At one time in my life, I used to think there was an answer here or an answer there.  It was black or white or this way or that way, but I think one of the major reasons of course and I think it's been pointed out by many authorities in your field, the failure of the home to teach the proper values.  I know in the 40s when we went to school and to work that I used to see more trust and faith.  I don't have the solutions, all of them, but I do know that people especially young people involved in positive, wholesome creative activities like I've already mentioned the boy's club, the Y, atheletic programs, the band and any program after school that teaches values certainly will help but until our home situations and family situations improve in America, it's not going to get better.

Do you think people in sports owe anything back to the youngsters, who idealize them and make it possible for them to make some of the big bucks they make?

We have talked about a book you and I are going to write together one day and you're going to help me write it, but I've seen a lot of changes in these 43 years even before that 50 years of course going back when I was a player.  All I can speak from are my own convictions and  I love baseball and sports so much that I couldn't imagine anyone getting paid to play them and I really felt some guilt the first time I got paid to play baseball because I love it so much. Then you read about contracts of people getting all the money just to play something. Of course their rich and their careers are very short.  I do think it is out of balacne and there is no doubt about it because it is out of balance and because they do get paid even in the college ranks.  That's the reason I love high school so much because these kids at that level play through choice.  They want to play.  They don't have to play.  They are not on a scholarship.  They come out by choice and that's the purest form of sportsmanship in America today but paying atheletics and demanding all those prices, I started to say probably did make those fans in New Orleans boo their own quarterback when he got hurt and that was sad.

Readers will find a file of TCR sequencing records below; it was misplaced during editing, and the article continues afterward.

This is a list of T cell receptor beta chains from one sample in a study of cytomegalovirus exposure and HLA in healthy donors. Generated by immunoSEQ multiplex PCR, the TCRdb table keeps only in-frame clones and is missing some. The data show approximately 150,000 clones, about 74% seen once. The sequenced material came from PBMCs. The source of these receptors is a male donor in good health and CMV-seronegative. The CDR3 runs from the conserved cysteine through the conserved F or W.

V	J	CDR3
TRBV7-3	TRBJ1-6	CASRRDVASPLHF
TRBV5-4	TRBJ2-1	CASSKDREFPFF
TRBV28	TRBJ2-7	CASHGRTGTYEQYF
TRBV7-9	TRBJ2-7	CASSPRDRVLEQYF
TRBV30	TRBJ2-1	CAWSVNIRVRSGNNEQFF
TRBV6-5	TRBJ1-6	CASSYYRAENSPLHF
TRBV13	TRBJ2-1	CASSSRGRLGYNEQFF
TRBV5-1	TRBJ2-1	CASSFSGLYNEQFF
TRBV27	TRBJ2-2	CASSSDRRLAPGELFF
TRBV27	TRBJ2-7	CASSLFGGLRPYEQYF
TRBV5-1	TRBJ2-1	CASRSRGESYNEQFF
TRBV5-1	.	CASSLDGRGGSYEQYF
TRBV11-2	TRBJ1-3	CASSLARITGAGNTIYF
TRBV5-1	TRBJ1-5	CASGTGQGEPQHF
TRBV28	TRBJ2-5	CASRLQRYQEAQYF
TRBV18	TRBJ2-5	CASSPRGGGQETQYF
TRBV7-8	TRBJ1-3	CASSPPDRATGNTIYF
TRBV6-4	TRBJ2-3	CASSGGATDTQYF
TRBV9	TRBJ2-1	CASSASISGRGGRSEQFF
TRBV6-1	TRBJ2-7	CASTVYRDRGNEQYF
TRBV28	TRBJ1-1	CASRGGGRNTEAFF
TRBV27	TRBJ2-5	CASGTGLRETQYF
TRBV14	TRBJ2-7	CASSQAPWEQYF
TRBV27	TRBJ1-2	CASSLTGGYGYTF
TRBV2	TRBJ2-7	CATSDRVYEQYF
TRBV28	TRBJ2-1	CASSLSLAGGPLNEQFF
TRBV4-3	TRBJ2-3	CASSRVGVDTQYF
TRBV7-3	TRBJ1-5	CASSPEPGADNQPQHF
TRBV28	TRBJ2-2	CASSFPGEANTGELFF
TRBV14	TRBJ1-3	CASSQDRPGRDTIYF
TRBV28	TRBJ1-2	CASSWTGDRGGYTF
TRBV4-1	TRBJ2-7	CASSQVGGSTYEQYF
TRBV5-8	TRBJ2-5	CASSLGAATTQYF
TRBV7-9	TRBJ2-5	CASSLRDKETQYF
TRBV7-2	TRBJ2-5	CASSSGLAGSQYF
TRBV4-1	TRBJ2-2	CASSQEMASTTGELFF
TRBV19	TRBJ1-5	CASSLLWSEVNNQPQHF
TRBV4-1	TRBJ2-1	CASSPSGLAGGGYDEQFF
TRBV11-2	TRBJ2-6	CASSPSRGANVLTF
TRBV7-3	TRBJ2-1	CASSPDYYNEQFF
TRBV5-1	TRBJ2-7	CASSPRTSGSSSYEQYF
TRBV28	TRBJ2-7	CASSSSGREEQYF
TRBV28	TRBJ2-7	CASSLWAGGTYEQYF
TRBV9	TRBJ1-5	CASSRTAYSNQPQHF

We have like a minute to go before we break but will you tell us some of the things you do to take care of your own mental health?

Man I have to work at that.  I really do but that's a simple answer.  I recommend to every living human being everywhere I go every time I speak to a youth group, church group or wherever it might be to do some form of exercise every day and there again I have to trace it back to Lanier High School in Macon where I got my start to coach there especially John Stooge Davis.   He was a physical fitness nut.  He was 75 years ahead of the game by lifting weights.  At one time I used to play hand ball with people like Tommy Huelett, who was a tremendous athlete and Hubert Howell and there were others.  As an adult, I played handball.  I started running and then when my knees as a result of some of the licks I took in football, started acting up, I took up swimming.  In fact this morning I was in the pool at 5:30 and there were about 30 other people exercising then because anybody who wants to exercise can do it.  It's just a matter of making  the time for it and ther's all sorts of opportunities.  There's no question about it after a vigorous workout even before you start and your tired and fatigued and depressed and you exercise and we've talked about this chemistry maybe you an explain it.  You feel a whole lot better and your better to do a day's work.

I know we've got to break and we will be right back and talk about your days at Willingham after this break.


Billy what are some of the greatest memories and biggest disappointments while coaching at Willingham?